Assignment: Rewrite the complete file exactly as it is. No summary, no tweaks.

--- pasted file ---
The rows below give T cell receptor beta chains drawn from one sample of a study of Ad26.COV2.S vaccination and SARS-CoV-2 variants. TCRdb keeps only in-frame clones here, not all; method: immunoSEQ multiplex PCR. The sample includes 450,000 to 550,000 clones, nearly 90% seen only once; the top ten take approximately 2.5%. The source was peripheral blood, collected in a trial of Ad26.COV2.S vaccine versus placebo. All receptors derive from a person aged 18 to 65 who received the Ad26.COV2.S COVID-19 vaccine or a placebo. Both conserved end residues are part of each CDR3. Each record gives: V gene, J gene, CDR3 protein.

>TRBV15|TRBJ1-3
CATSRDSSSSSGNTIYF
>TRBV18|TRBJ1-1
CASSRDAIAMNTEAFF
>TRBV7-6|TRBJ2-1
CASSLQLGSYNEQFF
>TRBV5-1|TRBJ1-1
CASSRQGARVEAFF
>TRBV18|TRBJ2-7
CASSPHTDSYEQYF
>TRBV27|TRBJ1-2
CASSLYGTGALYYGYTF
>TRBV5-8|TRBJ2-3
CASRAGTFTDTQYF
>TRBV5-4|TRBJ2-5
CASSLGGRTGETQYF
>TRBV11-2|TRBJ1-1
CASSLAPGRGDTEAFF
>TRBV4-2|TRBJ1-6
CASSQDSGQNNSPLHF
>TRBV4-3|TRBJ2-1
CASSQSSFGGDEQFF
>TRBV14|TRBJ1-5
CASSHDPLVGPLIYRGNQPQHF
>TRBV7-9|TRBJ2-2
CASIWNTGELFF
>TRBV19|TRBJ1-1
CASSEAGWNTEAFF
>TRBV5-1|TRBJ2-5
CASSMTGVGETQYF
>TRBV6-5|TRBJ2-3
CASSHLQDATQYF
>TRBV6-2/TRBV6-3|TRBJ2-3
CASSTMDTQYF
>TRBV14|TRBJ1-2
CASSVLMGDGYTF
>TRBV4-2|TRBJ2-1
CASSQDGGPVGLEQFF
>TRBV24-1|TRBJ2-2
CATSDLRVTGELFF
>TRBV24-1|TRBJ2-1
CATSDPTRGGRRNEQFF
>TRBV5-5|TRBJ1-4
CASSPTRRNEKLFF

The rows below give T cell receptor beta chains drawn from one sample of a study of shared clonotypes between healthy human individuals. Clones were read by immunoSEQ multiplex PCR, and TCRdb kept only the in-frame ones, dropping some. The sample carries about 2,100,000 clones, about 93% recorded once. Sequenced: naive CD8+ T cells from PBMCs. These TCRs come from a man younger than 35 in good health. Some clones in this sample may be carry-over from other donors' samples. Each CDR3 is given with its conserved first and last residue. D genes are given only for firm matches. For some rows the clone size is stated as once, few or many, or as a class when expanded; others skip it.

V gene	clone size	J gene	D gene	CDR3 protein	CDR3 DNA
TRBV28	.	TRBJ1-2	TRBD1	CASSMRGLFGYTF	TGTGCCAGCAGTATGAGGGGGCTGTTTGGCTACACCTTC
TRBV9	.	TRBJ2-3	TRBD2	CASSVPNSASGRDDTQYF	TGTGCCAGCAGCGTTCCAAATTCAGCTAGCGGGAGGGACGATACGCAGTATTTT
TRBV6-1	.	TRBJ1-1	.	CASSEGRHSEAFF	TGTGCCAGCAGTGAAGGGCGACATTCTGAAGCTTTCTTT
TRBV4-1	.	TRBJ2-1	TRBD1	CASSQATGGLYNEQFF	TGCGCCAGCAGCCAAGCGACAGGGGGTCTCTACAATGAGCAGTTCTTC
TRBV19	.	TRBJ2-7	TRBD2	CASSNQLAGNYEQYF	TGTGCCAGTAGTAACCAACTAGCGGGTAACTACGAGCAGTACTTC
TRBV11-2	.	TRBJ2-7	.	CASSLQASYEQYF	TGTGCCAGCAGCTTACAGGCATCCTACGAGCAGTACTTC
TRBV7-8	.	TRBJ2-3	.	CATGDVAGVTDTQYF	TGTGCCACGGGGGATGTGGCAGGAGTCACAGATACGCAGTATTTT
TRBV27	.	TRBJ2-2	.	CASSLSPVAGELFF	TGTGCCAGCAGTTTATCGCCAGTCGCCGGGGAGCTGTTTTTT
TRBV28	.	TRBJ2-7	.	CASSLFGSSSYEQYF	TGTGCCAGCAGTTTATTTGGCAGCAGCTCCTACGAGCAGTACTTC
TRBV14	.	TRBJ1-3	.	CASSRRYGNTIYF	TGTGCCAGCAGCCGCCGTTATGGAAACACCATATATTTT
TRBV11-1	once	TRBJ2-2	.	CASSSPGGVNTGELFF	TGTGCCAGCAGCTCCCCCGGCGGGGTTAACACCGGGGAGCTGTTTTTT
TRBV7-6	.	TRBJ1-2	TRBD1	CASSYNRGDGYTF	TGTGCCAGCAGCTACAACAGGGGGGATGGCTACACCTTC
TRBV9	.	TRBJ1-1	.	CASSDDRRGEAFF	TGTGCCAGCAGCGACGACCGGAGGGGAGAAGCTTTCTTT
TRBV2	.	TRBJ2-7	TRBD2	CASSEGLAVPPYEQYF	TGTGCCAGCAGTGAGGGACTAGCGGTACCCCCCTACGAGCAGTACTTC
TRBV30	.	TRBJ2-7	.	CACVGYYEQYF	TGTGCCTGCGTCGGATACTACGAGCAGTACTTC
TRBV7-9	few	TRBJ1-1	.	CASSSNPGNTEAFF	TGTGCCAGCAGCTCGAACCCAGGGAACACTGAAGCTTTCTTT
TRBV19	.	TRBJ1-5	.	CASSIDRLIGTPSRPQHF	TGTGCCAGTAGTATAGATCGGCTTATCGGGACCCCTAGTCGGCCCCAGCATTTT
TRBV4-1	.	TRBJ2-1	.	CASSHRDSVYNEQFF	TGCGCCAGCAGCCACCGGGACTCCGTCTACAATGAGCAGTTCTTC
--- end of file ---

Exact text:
The rows below give T cell receptor beta chains drawn from one sample of a study of Ad26.COV2.S vaccination and SARS-CoV-2 variants. TCRdb keeps only in-frame clones here, not all; method: immunoSEQ multiplex PCR. The sample includes 450,000 to 550,000 clones, nearly 90% seen only once; the top ten take approximately 2.5%. The source was peripheral blood, collected in a trial of Ad26.COV2.S vaccine versus placebo. All receptors derive from a person aged 18 to 65 who received the Ad26.COV2.S COVID-19 vaccine or a placebo. Both conserved end residues are part of each CDR3. Each record gives: V gene, J gene, CDR3 protein.

>TRBV15|TRBJ1-3
CATSRDSSSSSGNTIYF
>TRBV18|TRBJ1-1
CASSRDAIAMNTEAFF
>TRBV7-6|TRBJ2-1
CASSLQLGSYNEQFF
>TRBV5-1|TRBJ1-1
CASSRQGARVEAFF
>TRBV18|TRBJ2-7
CASSPHTDSYEQYF
>TRBV27|TRBJ1-2
CASSLYGTGALYYGYTF
>TRBV5-8|TRBJ2-3
CASRAGTFTDTQYF
>TRBV5-4|TRBJ2-5
CASSLGGRTGETQYF
>TRBV11-2|TRBJ1-1
CASSLAPGRGDTEAFF
>TRBV4-2|TRBJ1-6
CASSQDSGQNNSPLHF
>TRBV4-3|TRBJ2-1
CASSQSSFGGDEQFF
>TRBV14|TRBJ1-5
CASSHDPLVGPLIYRGNQPQHF
>TRBV7-9|TRBJ2-2
CASIWNTGELFF
>TRBV19|TRBJ1-1
CASSEAGWNTEAFF
>TRBV5-1|TRBJ2-5
CASSMTGVGETQYF
>TRBV6-5|TRBJ2-3
CASSHLQDATQYF
>TRBV6-2/TRBV6-3|TRBJ2-3
CASSTMDTQYF
>TRBV14|TRBJ1-2
CASSVLMGDGYTF
>TRBV4-2|TRBJ2-1
CASSQDGGPVGLEQFF
>TRBV24-1|TRBJ2-2
CATSDLRVTGELFF
>TRBV24-1|TRBJ2-1
CATSDPTRGGRRNEQFF
>TRBV5-5|TRBJ1-4
CASSPTRRNEKLFF

The rows below give T cell receptor beta chains drawn from one sample of a study of shared clonotypes between healthy human individuals. Clones were read by immunoSEQ multiplex PCR, and TCRdb kept only the in-frame ones, dropping some. The sample carries about 2,100,000 clones, about 93% recorded once. Sequenced: naive CD8+ T cells from PBMCs. These TCRs come from a man younger than 35 in good health. Some clones in this sample may be carry-over from other donors' samples. Each CDR3 is given with its conserved first and last residue. D genes are given only for firm matches. For some rows the clone size is stated as once, few or many, or as a class when expanded; others skip it.

V gene	clone size	J gene	D gene	CDR3 protein	CDR3 DNA
TRBV28	.	TRBJ1-2	TRBD1	CASSMRGLFGYTF	TGTGCCAGCAGTATGAGGGGGCTGTTTGGCTACACCTTC
TRBV9	.	TRBJ2-3	TRBD2	CASSVPNSASGRDDTQYF	TGTGCCAGCAGCGTTCCAAATTCAGCTAGCGGGAGGGACGATACGCAGTATTTT
TRBV6-1	.	TRBJ1-1	.	CASSEGRHSEAFF	TGTGCCAGCAGTGAAGGGCGACATTCTGAAGCTTTCTTT
TRBV4-1	.	TRBJ2-1	TRBD1	CASSQATGGLYNEQFF	TGCGCCAGCAGCCAAGCGACAGGGGGTCTCTACAATGAGCAGTTCTTC
TRBV19	.	TRBJ2-7	TRBD2	CASSNQLAGNYEQYF	TGTGCCAGTAGTAACCAACTAGCGGGTAACTACGAGCAGTACTTC
TRBV11-2	.	TRBJ2-7	.	CASSLQASYEQYF	TGTGCCAGCAGCTTACAGGCATCCTACGAGCAGTACTTC
TRBV7-8	.	TRBJ2-3	.	CATGDVAGVTDTQYF	TGTGCCACGGGGGATGTGGCAGGAGTCACAGATACGCAGTATTTT
TRBV27	.	TRBJ2-2	.	CASSLSPVAGELFF	TGTGCCAGCAGTTTATCGCCAGTCGCCGGGGAGCTGTTTTTT
TRBV28	.	TRBJ2-7	.	CASSLFGSSSYEQYF	TGTGCCAGCAGTTTATTTGGCAGCAGCTCCTACGAGCAGTACTTC
TRBV14	.	TRBJ1-3	.	CASSRRYGNTIYF	TGTGCCAGCAGCCGCCGTTATGGAAACACCATATATTTT
TRBV11-1	once	TRBJ2-2	.	CASSSPGGVNTGELFF	TGTGCCAGCAGCTCCCCCGGCGGGGTTAACACCGGGGAGCTGTTTTTT
TRBV7-6	.	TRBJ1-2	TRBD1	CASSYNRGDGYTF	TGTGCCAGCAGCTACAACAGGGGGGATGGCTACACCTTC
TRBV9	.	TRBJ1-1	.	CASSDDRRGEAFF	TGTGCCAGCAGCGACGACCGGAGGGGAGAAGCTTTCTTT
TRBV2	.	TRBJ2-7	TRBD2	CASSEGLAVPPYEQYF	TGTGCCAGCAGTGAGGGACTAGCGGTACCCCCCTACGAGCAGTACTTC
TRBV30	.	TRBJ2-7	.	CACVGYYEQYF	TGTGCCTGCGTCGGATACTACGAGCAGTACTTC
TRBV7-9	few	TRBJ1-1	.	CASSSNPGNTEAFF	TGTGCCAGCAGCTCGAACCCAGGGAACACTGAAGCTTTCTTT
TRBV19	.	TRBJ1-5	.	CASSIDRLIGTPSRPQHF	TGTGCCAGTAGTATAGATCGGCTTATCGGGACCCCTAGTCGGCCCCAGCATTTT
TRBV4-1	.	TRBJ2-1	.	CASSHRDSVYNEQFF	TGCGCCAGCAGCCACCGGGACTCCGTCTACAATGAGCAGTTCTTC